|Island of the Blue Dolphins|
Title: Island of the Blue Dolphins
Author: Scott O'Dell
Publication Date: 1960
How I Found It: I read it as a child
Date Completed: 3/17/16
Summary: First, her community is betrayed and attacked by Aleut seal hunters. Then, she ends up left behind on the small island, where she lives in solitude for nearly two decades.
What I Thought: I loved this book as a kid. It's not surprising it won the Newbery medal back in the day. It's an engaging, enchanting story that is written beautifully. Best of all, it's based loosely on a real woman.
As a kid, and as an adult, I loved this book because of its adventure and excitement. Castaway stories have always appealed to me for some reason - maybe it's the introvert in me longing for my own shot at true isolation. I wouldn't want to stay forever, I know, but a month or two completely alone on a tropical island...I don't think I would complain that much, provided I had brought a suitcase full of books and all the food and drink needed. O'Dell's Karana does not exactly choose this life, but she certainly thrives in it. She conquers nature time and again in an effort to not only survive, but thrive. O'Dell's writing style remains simplistic enough for young readers and beautiful enough in its simplicity for older ones. It's a classic and an award winner for a reason.
Reading it now, as an adult and a feminist, I realize I love it for enough more reasons. O'Dell disempowers the chauvinistic gender roles of Karana's tribe one by one. Karana has lived her life believing only men should make weapons or hunt. Women are meant for the work back at the huts, raising children and preparing food. A familiar tune sung the world over. When first alone, Karana fears making weapons of her own because she has been taught such an act will led to her own destruction. Yet, necessity and survival prevail. Turns out, she's completely capable of doing all the "man" work and the sky does not fall. O'Dell comes out and preaches a feminist message - let's remember, this was written and published in 1960; second wave feminism had yet to arrive on the scene. Yet, by empowering Karana and allowing her to thrive in unexpected and even taboo ways, he makes a big statement for the era. Even now, I relish watching Karana come into her own and realize the extent of her own talents and abilities.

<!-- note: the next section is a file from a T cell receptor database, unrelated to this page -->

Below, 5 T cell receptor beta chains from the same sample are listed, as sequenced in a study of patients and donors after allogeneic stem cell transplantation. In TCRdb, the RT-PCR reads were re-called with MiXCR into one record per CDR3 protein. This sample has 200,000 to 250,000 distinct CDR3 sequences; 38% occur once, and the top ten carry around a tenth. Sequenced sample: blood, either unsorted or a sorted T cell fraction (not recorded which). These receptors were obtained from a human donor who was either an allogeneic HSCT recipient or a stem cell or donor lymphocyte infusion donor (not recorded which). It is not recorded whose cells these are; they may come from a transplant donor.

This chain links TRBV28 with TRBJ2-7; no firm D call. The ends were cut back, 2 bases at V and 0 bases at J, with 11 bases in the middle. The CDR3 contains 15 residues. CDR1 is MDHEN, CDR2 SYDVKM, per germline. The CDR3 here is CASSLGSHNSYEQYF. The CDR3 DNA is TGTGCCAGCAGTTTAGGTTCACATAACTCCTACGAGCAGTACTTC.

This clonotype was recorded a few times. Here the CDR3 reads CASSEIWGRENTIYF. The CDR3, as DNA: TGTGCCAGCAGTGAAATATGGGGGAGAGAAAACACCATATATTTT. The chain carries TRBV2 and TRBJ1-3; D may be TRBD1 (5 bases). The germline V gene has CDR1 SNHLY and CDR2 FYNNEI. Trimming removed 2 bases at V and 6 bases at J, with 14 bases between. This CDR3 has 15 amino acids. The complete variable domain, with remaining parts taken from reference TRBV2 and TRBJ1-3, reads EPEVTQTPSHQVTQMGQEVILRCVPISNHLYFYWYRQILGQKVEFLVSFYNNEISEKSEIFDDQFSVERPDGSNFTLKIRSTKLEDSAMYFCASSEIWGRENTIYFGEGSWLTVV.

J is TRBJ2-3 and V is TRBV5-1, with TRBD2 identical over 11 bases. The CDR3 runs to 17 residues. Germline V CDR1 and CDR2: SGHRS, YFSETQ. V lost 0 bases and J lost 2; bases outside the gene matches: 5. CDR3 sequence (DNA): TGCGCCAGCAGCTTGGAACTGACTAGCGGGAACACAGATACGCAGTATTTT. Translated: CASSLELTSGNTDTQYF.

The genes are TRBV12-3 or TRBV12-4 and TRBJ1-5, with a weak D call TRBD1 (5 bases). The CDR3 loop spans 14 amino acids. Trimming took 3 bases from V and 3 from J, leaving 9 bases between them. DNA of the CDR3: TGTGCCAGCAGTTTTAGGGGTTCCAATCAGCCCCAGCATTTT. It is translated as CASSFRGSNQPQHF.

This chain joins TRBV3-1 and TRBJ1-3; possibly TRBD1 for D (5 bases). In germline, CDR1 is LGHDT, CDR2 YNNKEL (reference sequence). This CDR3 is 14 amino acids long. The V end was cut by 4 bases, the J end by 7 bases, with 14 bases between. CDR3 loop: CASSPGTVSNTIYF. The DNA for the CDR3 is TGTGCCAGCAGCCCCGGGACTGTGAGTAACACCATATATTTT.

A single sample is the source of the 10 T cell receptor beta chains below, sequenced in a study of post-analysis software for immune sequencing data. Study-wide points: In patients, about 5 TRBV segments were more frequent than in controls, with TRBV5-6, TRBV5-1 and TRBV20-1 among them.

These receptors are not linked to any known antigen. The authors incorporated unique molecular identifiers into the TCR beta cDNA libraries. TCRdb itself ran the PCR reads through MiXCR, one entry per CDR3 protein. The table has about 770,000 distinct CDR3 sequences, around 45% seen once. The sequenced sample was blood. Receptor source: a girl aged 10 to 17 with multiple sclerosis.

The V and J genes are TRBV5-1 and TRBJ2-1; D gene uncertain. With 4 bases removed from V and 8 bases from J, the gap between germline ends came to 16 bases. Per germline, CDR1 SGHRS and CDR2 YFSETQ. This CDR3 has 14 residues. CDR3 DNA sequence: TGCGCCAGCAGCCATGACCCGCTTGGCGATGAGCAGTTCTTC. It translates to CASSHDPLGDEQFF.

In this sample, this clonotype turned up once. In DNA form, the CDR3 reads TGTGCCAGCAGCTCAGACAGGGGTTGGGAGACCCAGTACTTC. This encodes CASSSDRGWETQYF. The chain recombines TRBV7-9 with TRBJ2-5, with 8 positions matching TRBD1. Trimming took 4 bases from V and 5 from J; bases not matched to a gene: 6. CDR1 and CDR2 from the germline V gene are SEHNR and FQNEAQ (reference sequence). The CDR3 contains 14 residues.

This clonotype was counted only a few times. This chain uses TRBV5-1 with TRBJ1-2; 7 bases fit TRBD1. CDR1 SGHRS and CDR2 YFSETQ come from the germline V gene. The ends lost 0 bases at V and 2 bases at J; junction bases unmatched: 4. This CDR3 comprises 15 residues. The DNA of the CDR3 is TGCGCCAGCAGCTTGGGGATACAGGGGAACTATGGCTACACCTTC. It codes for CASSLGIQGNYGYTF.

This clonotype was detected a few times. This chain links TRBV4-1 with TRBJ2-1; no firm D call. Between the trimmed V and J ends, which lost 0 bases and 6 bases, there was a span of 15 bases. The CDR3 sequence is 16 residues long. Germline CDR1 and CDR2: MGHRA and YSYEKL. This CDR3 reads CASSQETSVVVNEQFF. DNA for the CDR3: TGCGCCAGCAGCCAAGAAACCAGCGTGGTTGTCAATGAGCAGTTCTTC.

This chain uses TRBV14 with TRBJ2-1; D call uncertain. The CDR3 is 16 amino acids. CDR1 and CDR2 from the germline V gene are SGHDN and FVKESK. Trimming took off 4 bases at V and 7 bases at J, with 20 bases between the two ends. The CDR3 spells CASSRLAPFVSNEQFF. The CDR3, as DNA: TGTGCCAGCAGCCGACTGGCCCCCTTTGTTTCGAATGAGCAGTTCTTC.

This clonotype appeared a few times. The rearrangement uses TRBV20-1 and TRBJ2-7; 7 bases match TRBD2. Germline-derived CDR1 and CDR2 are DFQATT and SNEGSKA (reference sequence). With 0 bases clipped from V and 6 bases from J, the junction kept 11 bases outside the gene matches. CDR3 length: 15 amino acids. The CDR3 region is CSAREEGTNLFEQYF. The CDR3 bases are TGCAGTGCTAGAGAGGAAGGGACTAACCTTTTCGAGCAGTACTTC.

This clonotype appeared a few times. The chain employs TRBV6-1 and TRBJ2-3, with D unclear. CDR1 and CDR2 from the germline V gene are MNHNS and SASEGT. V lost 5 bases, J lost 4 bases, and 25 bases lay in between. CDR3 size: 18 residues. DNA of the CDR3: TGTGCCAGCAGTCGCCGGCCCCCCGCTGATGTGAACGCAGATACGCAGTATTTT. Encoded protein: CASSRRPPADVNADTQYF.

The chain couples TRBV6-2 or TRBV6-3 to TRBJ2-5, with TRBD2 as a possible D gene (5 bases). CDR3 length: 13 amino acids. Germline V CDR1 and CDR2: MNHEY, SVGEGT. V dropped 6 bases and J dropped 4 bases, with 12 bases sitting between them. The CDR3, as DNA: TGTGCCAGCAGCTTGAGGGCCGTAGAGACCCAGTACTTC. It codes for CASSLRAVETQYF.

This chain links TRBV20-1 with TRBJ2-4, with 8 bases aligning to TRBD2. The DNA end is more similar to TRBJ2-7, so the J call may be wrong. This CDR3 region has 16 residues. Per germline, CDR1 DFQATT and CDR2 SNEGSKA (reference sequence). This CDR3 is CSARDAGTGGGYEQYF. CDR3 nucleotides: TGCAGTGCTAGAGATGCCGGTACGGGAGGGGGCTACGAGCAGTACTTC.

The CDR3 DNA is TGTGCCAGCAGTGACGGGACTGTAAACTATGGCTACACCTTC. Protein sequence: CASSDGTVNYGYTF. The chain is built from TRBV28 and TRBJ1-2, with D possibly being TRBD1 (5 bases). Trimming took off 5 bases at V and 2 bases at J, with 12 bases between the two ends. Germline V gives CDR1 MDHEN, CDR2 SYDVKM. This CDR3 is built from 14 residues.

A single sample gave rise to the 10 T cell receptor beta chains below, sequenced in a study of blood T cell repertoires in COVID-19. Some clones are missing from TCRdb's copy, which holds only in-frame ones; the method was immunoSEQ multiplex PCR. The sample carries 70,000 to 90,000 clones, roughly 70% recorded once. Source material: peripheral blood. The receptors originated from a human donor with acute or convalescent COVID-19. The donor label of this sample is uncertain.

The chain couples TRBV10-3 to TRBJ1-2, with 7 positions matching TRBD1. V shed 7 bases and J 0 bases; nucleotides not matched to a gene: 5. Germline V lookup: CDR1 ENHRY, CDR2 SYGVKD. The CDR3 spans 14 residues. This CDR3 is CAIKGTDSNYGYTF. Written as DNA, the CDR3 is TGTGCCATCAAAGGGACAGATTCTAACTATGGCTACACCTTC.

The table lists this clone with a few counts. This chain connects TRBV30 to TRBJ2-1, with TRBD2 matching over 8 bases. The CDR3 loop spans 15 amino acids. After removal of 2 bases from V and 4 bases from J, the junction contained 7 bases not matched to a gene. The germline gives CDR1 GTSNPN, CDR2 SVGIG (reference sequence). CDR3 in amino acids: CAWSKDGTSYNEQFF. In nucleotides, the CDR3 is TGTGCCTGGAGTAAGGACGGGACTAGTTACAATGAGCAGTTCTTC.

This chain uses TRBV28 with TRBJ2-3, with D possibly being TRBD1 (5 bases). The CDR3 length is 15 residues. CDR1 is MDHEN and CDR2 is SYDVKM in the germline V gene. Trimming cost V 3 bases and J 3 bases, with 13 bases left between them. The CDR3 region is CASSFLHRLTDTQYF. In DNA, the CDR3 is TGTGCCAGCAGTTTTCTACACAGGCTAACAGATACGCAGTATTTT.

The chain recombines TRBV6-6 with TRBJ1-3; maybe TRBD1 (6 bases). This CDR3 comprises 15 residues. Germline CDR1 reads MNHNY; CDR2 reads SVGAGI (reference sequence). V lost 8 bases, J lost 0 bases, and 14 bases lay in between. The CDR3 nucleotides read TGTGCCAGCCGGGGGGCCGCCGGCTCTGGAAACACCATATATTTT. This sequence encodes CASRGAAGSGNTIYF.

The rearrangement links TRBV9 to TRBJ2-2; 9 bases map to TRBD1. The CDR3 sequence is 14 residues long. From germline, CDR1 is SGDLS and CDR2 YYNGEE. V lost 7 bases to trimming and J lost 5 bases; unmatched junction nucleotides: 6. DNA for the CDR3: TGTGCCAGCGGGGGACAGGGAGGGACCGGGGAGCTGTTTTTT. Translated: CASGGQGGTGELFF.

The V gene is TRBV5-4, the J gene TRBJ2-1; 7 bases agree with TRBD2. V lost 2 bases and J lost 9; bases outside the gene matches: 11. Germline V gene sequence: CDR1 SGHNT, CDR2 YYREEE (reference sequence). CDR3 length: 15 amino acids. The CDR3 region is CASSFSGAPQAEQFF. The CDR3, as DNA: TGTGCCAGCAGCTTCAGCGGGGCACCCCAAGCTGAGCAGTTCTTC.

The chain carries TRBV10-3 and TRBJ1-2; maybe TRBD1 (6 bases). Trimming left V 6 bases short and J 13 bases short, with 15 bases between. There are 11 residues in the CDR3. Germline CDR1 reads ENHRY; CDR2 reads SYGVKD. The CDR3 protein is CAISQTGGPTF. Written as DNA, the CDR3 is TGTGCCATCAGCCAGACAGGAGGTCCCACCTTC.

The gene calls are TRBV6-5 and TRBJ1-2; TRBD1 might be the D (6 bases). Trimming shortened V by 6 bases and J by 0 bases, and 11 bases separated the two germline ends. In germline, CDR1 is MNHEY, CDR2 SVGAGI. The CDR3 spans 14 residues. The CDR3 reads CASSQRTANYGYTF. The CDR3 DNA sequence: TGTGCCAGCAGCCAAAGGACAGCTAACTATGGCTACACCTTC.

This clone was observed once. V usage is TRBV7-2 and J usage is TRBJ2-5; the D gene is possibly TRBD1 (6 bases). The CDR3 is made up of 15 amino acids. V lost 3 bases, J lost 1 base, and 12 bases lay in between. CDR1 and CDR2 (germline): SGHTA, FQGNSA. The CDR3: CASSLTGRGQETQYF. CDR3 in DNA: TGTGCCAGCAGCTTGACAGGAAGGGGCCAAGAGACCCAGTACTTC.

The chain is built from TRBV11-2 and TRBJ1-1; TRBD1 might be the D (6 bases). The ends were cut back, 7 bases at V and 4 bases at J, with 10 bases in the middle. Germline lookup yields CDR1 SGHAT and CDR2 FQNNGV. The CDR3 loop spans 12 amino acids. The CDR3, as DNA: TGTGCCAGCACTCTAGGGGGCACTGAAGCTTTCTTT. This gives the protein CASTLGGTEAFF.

It's a beautiful book. As I said, it's a classic for a reason. To retain popularity and relevance over the decades is not an easy task. Yet, O'Dell has done it with his timeless story and beautiful mastery of the written word. This is a must-read for anyone, not just the young. They, however, may have the imaginations best equipped for embracing it.
Will I Re-Read: Absolutely. Definitely when I have children, if not before.
A Reduced Review: A childhood favorite for so many reasons - a rediscovered grown-up favorite because I can now see and appreciate its empowering message.